Course info
Oct 13, 2016
1h 31m

If you're responsible for the security and reliability of IT resources of any kind, then encryption is your friend. Not only is it unwise to try to manage sensitive health records or credit card transactions without using strong encryption to obscure the data, but, in many cases, it's against the law. It's not only your data that's at risk; if your website and DNS service aren't protected by some kind of public key certificates, it could be just a matter of time before your servers will be hijacked by criminal hackers. In this course, Linux Encryption Security, you'll cover everything you need to know to apply proper encryption to the Linux systems behind your website, stored and mobile data, and DNS infrastructure. First, you'll learn how to configure and administrate industry-standard packages, such as OpenSSL, X.509 certificates, SSL/TLS, BIND, Apache httpd, eCryptfs, and Cryptsetup. Next, you'll explore encrypting the files on a PC or mobile device. Finally, you'll discover how to secure the all-important DNS service connecting your customers and users to your web-facing resources. By the end of this course, you'll feel confident tackling an assortment of possible security risk and vulnerabilities.

About the author
About the author

David taught high school for twenty years, worked as a Linux system administrator for five years, and has been writing since he could hold a crayon between his fingers. His childhood bedroom wall has since been repainted.

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Section Introduction Transcripts
Section Introduction Transcripts

Course Overview
Your small business ecommerce website is about to go live, but you haven't yet addressed the issue of authentication and SSL certificates, and the guy from the company handling your credit card processing is on the phone. Infrastructure security is or should be on everybody's minds right now. Websites, mobile devices, even your local data drives, everything is potentially vulnerable. Obscuring sensitive data through sophisticated encryption is one of the few things that can really reduce your risk of exposure. In this course I'll show you how to configure and manage encryption on Linux-based systems. You'll learn to encrypt your website using either a well-known certificate authority or by issuing your own certificates. We'll also cover encrypting the files on a PC or a mobile device, and how to secure the all-important DNS service connecting your customers and users to your web facing resources. If you're reasonably comfortable working on the Linux command line with file systems, networks, and package management, and have at least a basic, general knowledge of TCP/IP networking protocols, then you'll enjoy taking this course. If you're responsible for resources that might be vulnerable to security risks, then you'd better take the course.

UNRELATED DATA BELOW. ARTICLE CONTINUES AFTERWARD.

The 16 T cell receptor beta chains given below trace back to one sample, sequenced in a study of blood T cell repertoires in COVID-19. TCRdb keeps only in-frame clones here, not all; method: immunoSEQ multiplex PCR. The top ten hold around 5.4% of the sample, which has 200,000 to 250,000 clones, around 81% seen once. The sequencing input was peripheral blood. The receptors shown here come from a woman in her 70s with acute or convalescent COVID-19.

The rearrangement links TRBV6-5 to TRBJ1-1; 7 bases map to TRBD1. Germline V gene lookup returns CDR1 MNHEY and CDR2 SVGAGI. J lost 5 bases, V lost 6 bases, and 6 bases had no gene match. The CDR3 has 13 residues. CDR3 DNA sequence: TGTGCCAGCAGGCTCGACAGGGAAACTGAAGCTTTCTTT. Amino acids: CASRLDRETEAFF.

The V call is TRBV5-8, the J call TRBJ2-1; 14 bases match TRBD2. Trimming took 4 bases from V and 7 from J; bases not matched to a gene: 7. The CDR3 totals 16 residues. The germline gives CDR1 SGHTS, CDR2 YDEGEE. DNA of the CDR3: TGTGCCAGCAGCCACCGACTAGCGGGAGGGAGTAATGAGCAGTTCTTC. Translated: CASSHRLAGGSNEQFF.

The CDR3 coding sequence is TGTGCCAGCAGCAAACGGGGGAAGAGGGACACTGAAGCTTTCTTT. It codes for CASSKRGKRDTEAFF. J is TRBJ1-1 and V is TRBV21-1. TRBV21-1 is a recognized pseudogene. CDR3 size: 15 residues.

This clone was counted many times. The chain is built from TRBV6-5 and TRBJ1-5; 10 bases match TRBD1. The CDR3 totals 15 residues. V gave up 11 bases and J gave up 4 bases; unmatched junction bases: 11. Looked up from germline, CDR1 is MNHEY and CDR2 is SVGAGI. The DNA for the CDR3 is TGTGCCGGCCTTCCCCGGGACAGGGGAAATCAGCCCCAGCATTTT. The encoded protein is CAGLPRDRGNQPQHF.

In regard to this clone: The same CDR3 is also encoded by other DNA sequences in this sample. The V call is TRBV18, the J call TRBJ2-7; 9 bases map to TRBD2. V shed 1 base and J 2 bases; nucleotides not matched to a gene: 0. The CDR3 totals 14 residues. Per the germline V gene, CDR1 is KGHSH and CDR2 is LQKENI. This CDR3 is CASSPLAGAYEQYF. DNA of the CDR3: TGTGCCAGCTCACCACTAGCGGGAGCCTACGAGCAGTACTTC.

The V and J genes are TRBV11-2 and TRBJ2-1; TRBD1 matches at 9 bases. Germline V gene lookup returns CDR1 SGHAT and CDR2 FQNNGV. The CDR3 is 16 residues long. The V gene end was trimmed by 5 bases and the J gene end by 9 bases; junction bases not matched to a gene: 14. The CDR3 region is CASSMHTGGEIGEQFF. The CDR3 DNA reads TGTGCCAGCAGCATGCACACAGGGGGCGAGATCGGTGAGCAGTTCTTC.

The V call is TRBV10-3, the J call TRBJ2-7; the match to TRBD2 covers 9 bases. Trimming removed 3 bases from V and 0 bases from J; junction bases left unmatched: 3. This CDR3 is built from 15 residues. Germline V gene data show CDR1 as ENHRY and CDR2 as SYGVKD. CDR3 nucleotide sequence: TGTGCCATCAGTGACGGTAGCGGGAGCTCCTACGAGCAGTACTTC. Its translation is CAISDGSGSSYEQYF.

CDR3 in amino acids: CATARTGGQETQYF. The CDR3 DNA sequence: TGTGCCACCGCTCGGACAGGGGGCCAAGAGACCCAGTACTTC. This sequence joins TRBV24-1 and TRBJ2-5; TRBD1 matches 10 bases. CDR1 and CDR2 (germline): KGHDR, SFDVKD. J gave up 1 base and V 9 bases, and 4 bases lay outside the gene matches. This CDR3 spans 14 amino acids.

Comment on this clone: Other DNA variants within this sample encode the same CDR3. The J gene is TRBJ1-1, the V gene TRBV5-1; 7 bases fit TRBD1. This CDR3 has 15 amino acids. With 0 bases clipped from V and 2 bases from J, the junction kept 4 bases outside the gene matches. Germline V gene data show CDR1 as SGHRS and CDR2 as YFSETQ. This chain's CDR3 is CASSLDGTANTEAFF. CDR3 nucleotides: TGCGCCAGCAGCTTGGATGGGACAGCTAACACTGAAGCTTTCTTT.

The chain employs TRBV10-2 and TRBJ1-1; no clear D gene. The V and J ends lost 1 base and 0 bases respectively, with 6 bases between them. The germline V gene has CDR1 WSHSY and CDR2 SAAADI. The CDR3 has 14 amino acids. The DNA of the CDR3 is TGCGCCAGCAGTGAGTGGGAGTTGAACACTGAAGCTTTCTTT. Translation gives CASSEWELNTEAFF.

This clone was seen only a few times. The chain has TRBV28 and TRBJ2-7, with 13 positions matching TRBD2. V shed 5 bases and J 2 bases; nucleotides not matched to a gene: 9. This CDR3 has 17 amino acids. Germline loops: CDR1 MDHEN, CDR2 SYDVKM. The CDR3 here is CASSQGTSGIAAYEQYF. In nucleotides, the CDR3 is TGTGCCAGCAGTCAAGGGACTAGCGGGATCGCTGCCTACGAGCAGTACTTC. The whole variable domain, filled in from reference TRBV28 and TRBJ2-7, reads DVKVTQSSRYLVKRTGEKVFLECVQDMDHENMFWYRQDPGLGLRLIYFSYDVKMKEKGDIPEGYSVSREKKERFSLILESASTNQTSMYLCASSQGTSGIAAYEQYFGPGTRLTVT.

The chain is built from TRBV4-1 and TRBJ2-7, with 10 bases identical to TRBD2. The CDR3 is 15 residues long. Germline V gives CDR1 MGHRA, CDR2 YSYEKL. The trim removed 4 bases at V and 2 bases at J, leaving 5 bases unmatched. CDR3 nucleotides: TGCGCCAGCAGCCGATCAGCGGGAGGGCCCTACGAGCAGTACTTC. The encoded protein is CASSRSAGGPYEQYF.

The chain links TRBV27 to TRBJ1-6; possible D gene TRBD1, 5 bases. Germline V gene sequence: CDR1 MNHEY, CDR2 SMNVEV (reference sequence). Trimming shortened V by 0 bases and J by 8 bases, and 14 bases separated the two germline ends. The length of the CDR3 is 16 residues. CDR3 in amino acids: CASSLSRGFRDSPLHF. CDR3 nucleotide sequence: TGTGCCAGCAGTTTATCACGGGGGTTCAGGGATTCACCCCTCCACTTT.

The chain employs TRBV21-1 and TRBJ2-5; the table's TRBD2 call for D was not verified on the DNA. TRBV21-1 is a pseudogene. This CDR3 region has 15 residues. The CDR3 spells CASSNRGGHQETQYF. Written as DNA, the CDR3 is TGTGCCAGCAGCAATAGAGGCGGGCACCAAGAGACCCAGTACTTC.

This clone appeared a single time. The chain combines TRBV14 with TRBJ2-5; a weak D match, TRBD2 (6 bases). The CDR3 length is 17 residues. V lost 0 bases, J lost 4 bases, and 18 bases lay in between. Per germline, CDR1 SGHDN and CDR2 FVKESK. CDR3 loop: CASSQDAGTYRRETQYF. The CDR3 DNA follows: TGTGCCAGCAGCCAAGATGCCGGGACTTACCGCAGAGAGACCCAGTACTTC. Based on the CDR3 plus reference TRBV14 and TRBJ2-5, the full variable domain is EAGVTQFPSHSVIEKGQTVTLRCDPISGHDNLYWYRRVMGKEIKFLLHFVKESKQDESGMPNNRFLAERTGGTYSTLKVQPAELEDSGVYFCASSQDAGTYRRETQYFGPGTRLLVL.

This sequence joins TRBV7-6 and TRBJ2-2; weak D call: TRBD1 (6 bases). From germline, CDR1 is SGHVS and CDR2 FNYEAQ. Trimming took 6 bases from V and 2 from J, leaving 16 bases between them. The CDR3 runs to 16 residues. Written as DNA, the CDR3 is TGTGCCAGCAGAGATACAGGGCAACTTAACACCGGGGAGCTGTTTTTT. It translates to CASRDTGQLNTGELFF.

Website Authentication
In this module we're going to configure the Apache web server for SSL authentication, install certificates on both our CA server, and on a client browser, test the whole structure to make sure it's behaving the way it should, and learn how to use HSTS, HTTP Strict Transport Security to prevent clients from being unknowingly downgraded to an unencrypted connection in mid-session. Apache is, of course, the world's most popular web server framework, but it'll handle the road a bit differently depending on your Linux distribution. I'm going to be working on Ubuntu 1604 where Apache is known on the command line and in the file system as Apache2. Other dist rows like CentOS or Fedora will call it httpd. Configuration files can also sometimes be organized a bit differently, but by and large, things work the same wherever you find it. Right now, of course, our main interest is in how apache manages encryption to protect client sessions from vulnerability, particularly from the class of vulnerability known as Man-in-the-Middle attacks. A Man-in-the-Middle attack occurs when someone manages to intercept and alter packets being sent back and forth between two network nodes allowing them to both listen in on private communications, and inject their own malicious responses. Properly encrypted sessions should make such a tax impossible, but the trick is achieving proper encryption, and that's exactly what we're going to talk about next.